Keep tabs on the latest California policy and politics news
What is cap and trade?
California’s cap and trade program is a tool for putting a price on pollution, specifically carbon dioxide and other greenhouse gases, that businesses discharge into the atmosphere.
The state sets limits—caps—on the volume of greenhouse gas that oil refineries, electricity providers, food-processing plants, paper mills, cement manufacturers and other companies can legally emit.
Companies that pollute above their limits, which are lowered each year, can either reduce their emissions or buy allowances from businesses that operate below their caps and have credits to sell. The credits are bought and sold at quarterly auctions managed by the state.
Although the names of the companies that are qualified to participate in the auctions are made public, information about which firms actually place bids, and at what price, is kept secret, as is the location where the online trading is managed.
The state estimates that the entities subject to cap and trade regulations are responsible for about 85 percent of California’s greenhouse gas emissions.
Cap and trade was authorized by landmark California legislation, signed in 2006 by then-Gov. Arnold Schwarzenegger, that helped make the state a leader in the fight against global warming. But legal, political and financial questions have created uncertainty about the future of the program.
How do the auctions work?
California conducts its auctions online, with the Canadian province of Quebec. They will soon include Ontario.
Carbon credits are sold per metric ton. For the most part, they have sold for the “floor” price, $12.73.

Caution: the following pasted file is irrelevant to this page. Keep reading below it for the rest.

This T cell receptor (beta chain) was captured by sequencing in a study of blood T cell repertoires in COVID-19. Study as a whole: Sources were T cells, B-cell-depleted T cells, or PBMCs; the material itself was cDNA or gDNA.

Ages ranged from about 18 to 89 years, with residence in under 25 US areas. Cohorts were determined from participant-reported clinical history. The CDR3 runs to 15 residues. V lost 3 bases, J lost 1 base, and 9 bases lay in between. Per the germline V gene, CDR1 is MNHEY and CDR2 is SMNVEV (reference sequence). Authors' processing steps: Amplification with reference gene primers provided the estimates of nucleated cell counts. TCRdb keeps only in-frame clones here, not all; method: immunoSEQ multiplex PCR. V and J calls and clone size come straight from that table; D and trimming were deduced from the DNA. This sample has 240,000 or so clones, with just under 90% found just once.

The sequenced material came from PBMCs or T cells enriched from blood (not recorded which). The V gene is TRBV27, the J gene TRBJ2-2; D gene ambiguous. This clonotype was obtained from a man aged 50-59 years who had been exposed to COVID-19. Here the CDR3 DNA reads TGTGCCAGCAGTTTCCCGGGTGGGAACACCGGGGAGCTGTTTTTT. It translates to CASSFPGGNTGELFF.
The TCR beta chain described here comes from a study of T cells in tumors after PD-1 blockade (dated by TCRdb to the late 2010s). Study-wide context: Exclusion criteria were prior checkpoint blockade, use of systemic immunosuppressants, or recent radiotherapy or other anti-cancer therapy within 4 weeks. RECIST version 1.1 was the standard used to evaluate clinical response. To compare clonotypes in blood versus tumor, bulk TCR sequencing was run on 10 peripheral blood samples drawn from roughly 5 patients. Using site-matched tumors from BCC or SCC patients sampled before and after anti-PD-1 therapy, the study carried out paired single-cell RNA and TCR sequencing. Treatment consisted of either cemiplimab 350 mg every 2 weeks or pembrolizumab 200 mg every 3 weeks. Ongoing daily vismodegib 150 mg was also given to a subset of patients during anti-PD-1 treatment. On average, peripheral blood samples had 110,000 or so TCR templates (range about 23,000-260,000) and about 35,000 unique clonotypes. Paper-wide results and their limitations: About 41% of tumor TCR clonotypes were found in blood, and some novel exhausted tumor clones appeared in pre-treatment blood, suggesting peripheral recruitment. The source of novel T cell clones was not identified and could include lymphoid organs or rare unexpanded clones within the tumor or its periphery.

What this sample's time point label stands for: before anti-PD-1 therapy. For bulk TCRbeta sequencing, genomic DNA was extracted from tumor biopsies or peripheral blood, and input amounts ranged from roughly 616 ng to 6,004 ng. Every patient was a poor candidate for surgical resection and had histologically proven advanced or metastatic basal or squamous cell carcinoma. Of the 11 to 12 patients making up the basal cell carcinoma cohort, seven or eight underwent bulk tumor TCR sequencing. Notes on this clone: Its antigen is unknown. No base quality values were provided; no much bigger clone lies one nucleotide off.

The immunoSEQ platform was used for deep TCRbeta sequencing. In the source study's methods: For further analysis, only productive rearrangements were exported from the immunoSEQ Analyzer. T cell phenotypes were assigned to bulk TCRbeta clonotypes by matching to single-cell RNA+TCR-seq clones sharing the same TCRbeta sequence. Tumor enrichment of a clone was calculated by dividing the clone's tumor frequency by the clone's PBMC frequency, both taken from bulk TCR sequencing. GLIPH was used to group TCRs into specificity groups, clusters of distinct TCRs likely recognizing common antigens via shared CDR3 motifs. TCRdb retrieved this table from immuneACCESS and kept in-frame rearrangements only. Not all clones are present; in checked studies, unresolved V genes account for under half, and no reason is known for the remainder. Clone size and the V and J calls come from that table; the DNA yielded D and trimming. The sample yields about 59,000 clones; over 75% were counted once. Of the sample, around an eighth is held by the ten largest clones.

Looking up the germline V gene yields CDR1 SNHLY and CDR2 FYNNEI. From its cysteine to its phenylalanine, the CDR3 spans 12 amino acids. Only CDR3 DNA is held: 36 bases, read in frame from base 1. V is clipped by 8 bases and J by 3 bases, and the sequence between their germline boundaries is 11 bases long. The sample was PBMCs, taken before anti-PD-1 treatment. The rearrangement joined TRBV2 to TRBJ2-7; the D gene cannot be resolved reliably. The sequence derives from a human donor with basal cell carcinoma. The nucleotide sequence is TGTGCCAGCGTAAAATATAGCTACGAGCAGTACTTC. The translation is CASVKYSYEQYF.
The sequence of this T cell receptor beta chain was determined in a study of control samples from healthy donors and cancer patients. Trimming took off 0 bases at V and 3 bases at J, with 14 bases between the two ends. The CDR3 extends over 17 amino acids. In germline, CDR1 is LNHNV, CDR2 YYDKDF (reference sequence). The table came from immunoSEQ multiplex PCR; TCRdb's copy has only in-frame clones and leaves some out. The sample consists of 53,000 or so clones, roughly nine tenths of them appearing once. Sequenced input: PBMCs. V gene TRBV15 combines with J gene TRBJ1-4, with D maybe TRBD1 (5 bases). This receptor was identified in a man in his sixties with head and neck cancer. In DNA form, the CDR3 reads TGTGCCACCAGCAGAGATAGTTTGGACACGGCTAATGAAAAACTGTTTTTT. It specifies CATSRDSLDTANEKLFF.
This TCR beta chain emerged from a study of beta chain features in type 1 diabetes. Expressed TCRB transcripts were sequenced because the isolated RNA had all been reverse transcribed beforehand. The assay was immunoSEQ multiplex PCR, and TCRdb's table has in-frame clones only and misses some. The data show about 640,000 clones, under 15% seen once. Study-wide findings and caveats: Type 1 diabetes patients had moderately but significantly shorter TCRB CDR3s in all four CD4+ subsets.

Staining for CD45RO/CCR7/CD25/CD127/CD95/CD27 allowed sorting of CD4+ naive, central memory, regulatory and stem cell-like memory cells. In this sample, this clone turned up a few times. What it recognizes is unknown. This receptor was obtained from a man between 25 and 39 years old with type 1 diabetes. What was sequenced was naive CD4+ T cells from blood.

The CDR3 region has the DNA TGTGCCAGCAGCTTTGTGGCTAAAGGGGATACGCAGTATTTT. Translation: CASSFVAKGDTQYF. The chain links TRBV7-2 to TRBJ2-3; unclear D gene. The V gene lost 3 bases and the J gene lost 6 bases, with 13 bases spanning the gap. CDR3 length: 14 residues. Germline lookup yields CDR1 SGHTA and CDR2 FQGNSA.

In addition to purchasing credits, companies may buy “offsets” separately by helping to pay for projects that reduce greenhouse gas emissions: preserving forestland, capturing methane from pigs and cows, destroying chlorofluorocarbons that might otherwise deplete the ozone layer, and reducing methane in mining operations and rice cultivation.
Billions of dollars from the auctions have gone into a fund, the Greenhouse Gas Reduction Fund, dedicated to “green” projects in California.
What projects are the auction proceeds paying for?
Money generated by the auctions is intended to be spent on projects that help reduce greenhouse gas emissions or assist disadvantaged communities. More than $4 billion has gone into the Greenhouse Gas Reduction Fund so far.
Different entities bid for the available funds, and their operations and carbon-reduction claims are reviewed. The non-partisan Legislative Analyst’s Office has noted that some of the projects are not cost-efficient, in some cases costing many times more than the carbon-reduction prices at auction.
The projects include home weatherproofing, high-density and affordable housing, public transportation infrustructure, and to promote the adoption of clean vehicles.
The most controversial project has been the state’s ambitious high-speed rail project, championed by Gov. Jerry Brown, which has been granted $850 million from the fund.
How much has California lowered its emissions?
In the past few years, the state’s emissions have been declining about 3 percent annually, officials say.
The California Air Resources Board, which runs the cap and trade program, pegs the peak emissions at 496 million metric tons in 2004. When the law signed by Schwarzenegger took effect in 2007, annual emissions were 484 million metric tons. In 2014, the latest year for which state figures are available, emissions were 441 million metric tons. In a law passed in late 2016, California has pledged to cut emissions by 40 percent by 2030.
State officials cannot precisely say how much of the decline is because of cap and trade; there are dozens of other climate-change policies that contribute. The officials say, however, that emissions caps are critical to achieving California’s carbon-reduction goals.
Support in-depth reporting that matters
As a nonprofit newsroom, we rely on the generosity of Californians like you to cover the issues that matter. If you value our reporting, support our journalism with a donation.